Running Retreats with Small Group Discussions
Small group discussions can be the core of a retreat. They provide the informal and “safe” environment for participants to share their thoughts and questions on the topics being discussed. They are the place where participants can internalize the information being presented
the Before moving into any of the talks, it is necessary to select groups and
be clear about what is expected of them. This section outlines the basic format
for group discussions and dynamics.
- Selection Process: To begin this talk, you need to arrange participants into groups of 5-7. Groups should be selected at random on the spot or previously. These groups will remain the same throughout the retreat. If there is a serious personality conflict in a group or too much distraction for whatever reason, feel free to reassign members as needed. You will also need to keep track of who is in which group.
Each group will need its own leader(s). You should find out who some of the
most mature participants are ahead of time and approach them about taking
on this responsibility. The task of the group leader is simple:
- to initiate the group discussions and keep the group focused enough to accomplish each assignment. The team leader should have a sheet with the discussion questions and helps already printed.
- to record the results of each discussion and prepare for report to the rest of the groups. They may elect another person to do this for the group.
- to facilitate conversation among participants. (Encourage every member of the group to speak openly while ensuring that so that no one participant dominates the talk, including him or herself. )
- to act as discussion leader. (In some cases, you may want a team leader to lead a discussion for the whole retreat group, if their experience and maturity are appropriate.)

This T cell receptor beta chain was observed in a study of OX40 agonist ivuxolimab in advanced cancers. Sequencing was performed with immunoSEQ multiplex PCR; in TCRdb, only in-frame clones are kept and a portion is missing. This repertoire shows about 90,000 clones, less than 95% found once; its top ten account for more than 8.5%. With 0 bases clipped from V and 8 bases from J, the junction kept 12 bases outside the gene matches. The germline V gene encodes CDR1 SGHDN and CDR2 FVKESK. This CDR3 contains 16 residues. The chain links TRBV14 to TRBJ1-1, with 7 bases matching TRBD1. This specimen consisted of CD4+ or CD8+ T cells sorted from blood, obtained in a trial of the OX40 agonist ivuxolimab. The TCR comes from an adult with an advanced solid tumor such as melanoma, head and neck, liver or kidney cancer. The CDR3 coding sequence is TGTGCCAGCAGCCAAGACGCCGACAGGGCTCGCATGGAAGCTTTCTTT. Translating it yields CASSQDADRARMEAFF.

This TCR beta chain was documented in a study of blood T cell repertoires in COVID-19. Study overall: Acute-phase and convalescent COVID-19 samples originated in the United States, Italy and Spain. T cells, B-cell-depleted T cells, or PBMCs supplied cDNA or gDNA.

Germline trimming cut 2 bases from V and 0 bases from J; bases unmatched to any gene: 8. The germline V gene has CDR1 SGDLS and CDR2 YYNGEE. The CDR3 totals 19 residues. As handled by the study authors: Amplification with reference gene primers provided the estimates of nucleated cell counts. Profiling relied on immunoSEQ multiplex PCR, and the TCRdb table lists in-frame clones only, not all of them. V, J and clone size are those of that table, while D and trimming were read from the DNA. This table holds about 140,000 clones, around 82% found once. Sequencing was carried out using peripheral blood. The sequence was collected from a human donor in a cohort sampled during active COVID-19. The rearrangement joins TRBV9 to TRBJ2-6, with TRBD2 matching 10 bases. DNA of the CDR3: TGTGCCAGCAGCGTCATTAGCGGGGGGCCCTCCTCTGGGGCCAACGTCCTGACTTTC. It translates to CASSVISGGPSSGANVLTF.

- Discussions: Each small group discussion lasts about 15 minutes. Following each talk by the retreat coordinator(s), the small groups will be given a number of discussion questions. The first few questions are designed to spark dialogue about the issues raised in the talk/session and the last is a reflection question in which the group as a whole is called upon to apply the ideas to a specific problem or challenge.
- Location: These small group discussions should take place in different rooms/spaces private and far enough away from the other groups to avoid eavesdropping and distraction. Each group will likely stake out its own territory on the retreat grounds nearby where it will go to carry out its discussions.
- Report: After the private discussions, each group must choose a spokesperson to report their conclusions to the general retreat. This spokesperson should be different for each session so that every member takes a turn. The group leader should take this job no more than once.
- Assembly Format: When all groups arrive back from small group discussions, each will take a turn to respond to the reflection questions given by the retreat leader. Groups remain seated together in a semicircle facing the retreat master.
Name: Each group should develop an identity, often symbolized in a name. You
may decide to let each group choose its own name or assign one. A nice option
would to have each group select a patron saint for its name. This conveniently
limits the options yet allows for creative expression, and of course, returns
the focus to the Holy.
Once groups are established you may proceed directly to Part II: Expectations Talk.